What does the Sheepadoodle look like

She is a medium to large dog, smaller ones weight 45 to 65 pounds and the larger ones 60 to 80 pounds. She stands 13 to 24 inches tall and has a sturdy but compact build with a square head and droopy ears. Her face has feathering and her muzzle is usually black. She has almond shaped eyes and her coat can be long, curly to wavy and soft to wiry. Colors include gray, white, black, silver and tan. Some may be white with black patches.

Training and Exercise Needs

How active does the Sheepadoodle need to be?

She has a lot of energy and will be fairly active so will need regular walks, runs and play time to keep her healthy and happy. She will enjoy having toys to rotate through and it is a good idea to have some that will challenge her mentally too. Ideally she should have access to a yard but she can adapt to an apartment if she has to. Take her to a dog park regularly and some owners find their Sheepadoodles love water and swimming. With her coat though should you be taking her swimming or camping it would be a move to have her shaved beforehand.

Does she train quickly?

She is smart and very eager to please so training and socialization and should go well and fairly quickly. Early socialization and training are an important part of being a dog owner so make sure it is something you give priority. She responds better to positive training, rewards and praise using a firm tone and being consistent.

Living with a Sheepadoodle

How much grooming is needed?

Poodles are considered to be hypoallergenic and Sheepdogs are over three quarters of the time also hypoallergenic so in almost all cases their offspring are also good for people with allergies. She does not shed a lot but she will need daily brushing to take care of her long coat. She will also need regular trips to a groomer to have it trimmer and clipped. She will need to be bathed but just when needed and you could do that at the groomers when she is being clipped or trimmed. Another thing that could be taken care of then is her nails which will need clipping when too long. Her ears should be checked and wiped clean once a week and her teeth should be brushed as often as she well let you, but at least twice a week.

What is she like with children and other animals?

She is a great family dog so is very much suitable for children of any age though the smaller children may need supervising with the large sized Sheepadoodle in case there is accidental knock over. She loves to play with children and other dogs but often she will let them do the initiating. She is also very good with animals. Early socialization and training really helps too.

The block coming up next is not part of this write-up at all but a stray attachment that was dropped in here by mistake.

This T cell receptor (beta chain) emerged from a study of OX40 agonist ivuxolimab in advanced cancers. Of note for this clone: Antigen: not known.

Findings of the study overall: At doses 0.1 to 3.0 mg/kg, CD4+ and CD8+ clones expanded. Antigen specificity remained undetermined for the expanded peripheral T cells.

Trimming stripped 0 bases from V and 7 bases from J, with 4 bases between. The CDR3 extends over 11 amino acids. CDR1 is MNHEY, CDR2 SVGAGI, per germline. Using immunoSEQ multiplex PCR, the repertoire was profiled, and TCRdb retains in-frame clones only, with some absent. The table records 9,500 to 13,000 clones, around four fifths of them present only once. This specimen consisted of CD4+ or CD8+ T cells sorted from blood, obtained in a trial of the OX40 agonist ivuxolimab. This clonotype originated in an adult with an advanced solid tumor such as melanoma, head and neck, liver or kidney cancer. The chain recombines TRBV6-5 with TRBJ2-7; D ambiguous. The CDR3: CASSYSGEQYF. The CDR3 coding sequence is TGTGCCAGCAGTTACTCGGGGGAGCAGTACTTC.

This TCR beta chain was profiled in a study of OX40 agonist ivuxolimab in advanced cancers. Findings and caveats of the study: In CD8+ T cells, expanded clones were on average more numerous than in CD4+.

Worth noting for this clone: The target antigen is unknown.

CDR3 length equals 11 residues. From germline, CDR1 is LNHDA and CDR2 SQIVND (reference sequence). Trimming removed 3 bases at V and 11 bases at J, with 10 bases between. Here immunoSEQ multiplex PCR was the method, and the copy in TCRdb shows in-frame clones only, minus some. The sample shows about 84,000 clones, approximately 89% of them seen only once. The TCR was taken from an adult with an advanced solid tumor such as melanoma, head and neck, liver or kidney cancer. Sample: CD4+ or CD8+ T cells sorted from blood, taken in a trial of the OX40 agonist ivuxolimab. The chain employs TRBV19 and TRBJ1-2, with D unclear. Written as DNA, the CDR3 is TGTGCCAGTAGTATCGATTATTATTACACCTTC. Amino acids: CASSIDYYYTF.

General information

She will bark to alert you of an intruder and otherwise does not bark often at all. How much she eats will depend on her size but it could be between 3 to 4 cups of high quality dry dog food a day. That should be split into at least two meals. She is good in most climates.

Health Concerns

There are certain issues her parents are more prone to that could be passed to her. They include Patellar luxation, Addisons, Cushings, eye problems, Von Willebrand, Legg-Perthes, epilepsy, bloat, hypothyroidism, deafness, Hip dysplasia and skin problems. Visit a puppy before buying so that you can see her living conditions and the health and happiness of the other animals too. Also ask to see health clearances for both parents.

Costs involved in owning a Sheepadoodle

A Sheepadoodle puppy could cost between $900 to $2900. She is quite a popular dog because of her looks and temperament so that makes the price a bit higher than some other designer dogs. She will need a crate, collar and leash, spaying when old enough, chipping, shots, deworming and blood tests and that comes to between $450 and $500. Yearly basic medical costs for check ups, pet insurance, flea prevention and vaccinations come to between $485 to $600. Yearly other costs for things like the professional grooming, food, treats, toys, training and license come to between $920 to $1000.


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Featured Image Credit: Lisa Mounteer, Shutterstock

Nicole Cosgrove

Nicole is the proud mom of Baby, a Burmese cat and Rosa, a New Zealand Huntaway. A Canadian expat, Nicole now lives on a lush forest property with her Kiwi husband in New Zealand. She has a strong love for all animals of all shapes and sizes (and particularly loves a good interspecies friendship) and wants to share her animal knowledge and other experts' knowledge with pet lovers across the globe.